Convenient Ways to Install



To install Git from the Source is generally useful, because you’ll get the most recent version. Each version of Git tends to include useful UI enhancements.

Getting the latest version is often the best route if you feel comfortable compiling software from source. It is also the case that many Linux distributions contain very old packages; so unless you’re on a very up-to-date distro or are using backports, installing from source may be the best bet.

$ yum install curl-devel expat-devel gettext-devel \
openssl-devel zlib-devel
$ apt-get install libcurl4-gnutls-dev libexpat1-dev gettext \
libz-dev libssl-dev

When you have all the necessary dependencies, you can go ahead and grab the latest snapshot from the Git web site:

Then, compile and install:

$ tar -zxf git-
$ cd git-
$ make prefix=/usr/local all
$ sudo make prefix=/usr/local install

After this is done, you can also get Git via Git itself for updates:

$ git clone git://

If you want to install Git on Linux via a binary installer, you can generally do so through the basic package-management tool that comes with your distribution. If you’re on Fedora, you can use yum:

$ yum install git-core

Or if you’re on a Debian-based distribution like Ubuntu, try apt-get:

$ apt-get install git

There are two easy ways to install Git on a Mac. The easiest is to use the graphical Git installer, which you can download from the Google Code page.

The most common way to install Git is via MacPorts If you have MacPorts installed, install Git via:

$ sudo port install git-core +svn +doc +bash_completion +gitweb

Installing Git on Windows is very easy. The msysGit project has one of the easier installation procedures. Simply download the installer exe file from the Google Code page, and run it:

After it’s installed, you have both a command-line version (including an SSH client that will come in handy later) and the standard GUI.

Note on Windows usage: you should use Git with the provided msysGit shell (Unix style), it allows to use the complex lines of command given in this book. If you need, for some reason, to use the native Windows shell / command line console, you have to use double quotes instead of simple quotes (for parameters with spaces in them) and you must quote the parameters ending with the circumflex accent (^) if they are last on the line, as it is a continuation symbol in Windows.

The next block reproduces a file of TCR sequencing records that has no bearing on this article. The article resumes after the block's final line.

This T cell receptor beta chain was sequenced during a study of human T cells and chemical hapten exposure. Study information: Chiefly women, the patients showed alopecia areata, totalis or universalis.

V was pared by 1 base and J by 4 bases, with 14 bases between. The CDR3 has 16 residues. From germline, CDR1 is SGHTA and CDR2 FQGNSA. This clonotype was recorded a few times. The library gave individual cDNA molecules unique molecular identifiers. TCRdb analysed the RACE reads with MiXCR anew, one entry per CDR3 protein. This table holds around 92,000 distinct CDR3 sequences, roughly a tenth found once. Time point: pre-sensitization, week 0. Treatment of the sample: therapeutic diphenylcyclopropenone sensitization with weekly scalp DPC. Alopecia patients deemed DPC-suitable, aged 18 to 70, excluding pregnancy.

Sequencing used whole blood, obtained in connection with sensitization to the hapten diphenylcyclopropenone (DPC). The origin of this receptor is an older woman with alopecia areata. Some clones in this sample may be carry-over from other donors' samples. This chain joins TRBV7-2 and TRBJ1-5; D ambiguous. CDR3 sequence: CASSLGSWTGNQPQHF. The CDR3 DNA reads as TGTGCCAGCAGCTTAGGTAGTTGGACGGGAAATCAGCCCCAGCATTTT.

Homebrew: "the missing package manager for OSX"

Homebrew installs everything you need that Apple didn't, and it's all git and ruby underneath. It compliments OSX, and you can install GIT, your GEMS and all the GEM depedencies with 'brew'. It allows you to easily install hundreds of open-source tools, did I mention that it also installs Git?

ruby -e "$(curl -fsSL"

Run the command, and follow the instructions when prompted. Note that Terminal does not provide visual feedback when you type your password. Just type it slowly and press return. Once the installation is successful, run the following command:

$ brew doctor

If you get 'Your system is raring to brew', you can move on to the next step.

If you get warning:
'Experimental support for using Xcode without the "Command Line Tools",
you probably upgraded from Lion to Mountain Lion but haven't reinstalled the Command Line Tools.

If you get Error:
No such file or directory - /usr/local/Cellar,
run the following command, which creates the /usr/local/Cellar directory:

$ sudo mkdir /usr/local/Cellar

'sudo' allows you to run commands as a user with higher access rights, which is why it prompts you for your password, and 'mkdir' stands for “make directory”. Next, run the command below, which makes you the owner of the /usr/local directory, in addition to all nested directories. This is needed in order to install Git in the next step. Otherwise, you might get the following error when trying to install Git or other tools with Homebrew: 'Cannot write to /usr/local/Cellar'.

$ sudo chown -R `whoami` /usr/local

'chown' stands for “change owner”, the -R flag applies this to all nested files and directories, and 'whoami' is a variable that represents your OS X username. You should copy and paste the command above as is. You can learn more about any Unix commany by typing 'man' (for "manual"), followed by the command. For example:

$ man chown

If a manual is longer than a page long, it will display 'a :' at the end to signify there is more to read. To display one additional line at a time, press return. To display an additional page at a time, press the space bar. To quit at any time, press q. Then run 'brew doctor' again. If you get 'Your system is raring to brew', you are golden. If you're on Lion, you might get an error message, warning you that your "Xcode is configured with an invalid path...." The following command should fix it:

$ sudo xcode-select -switch /Applications/

Run brew doctor to verify. Your system should be raring to brew now!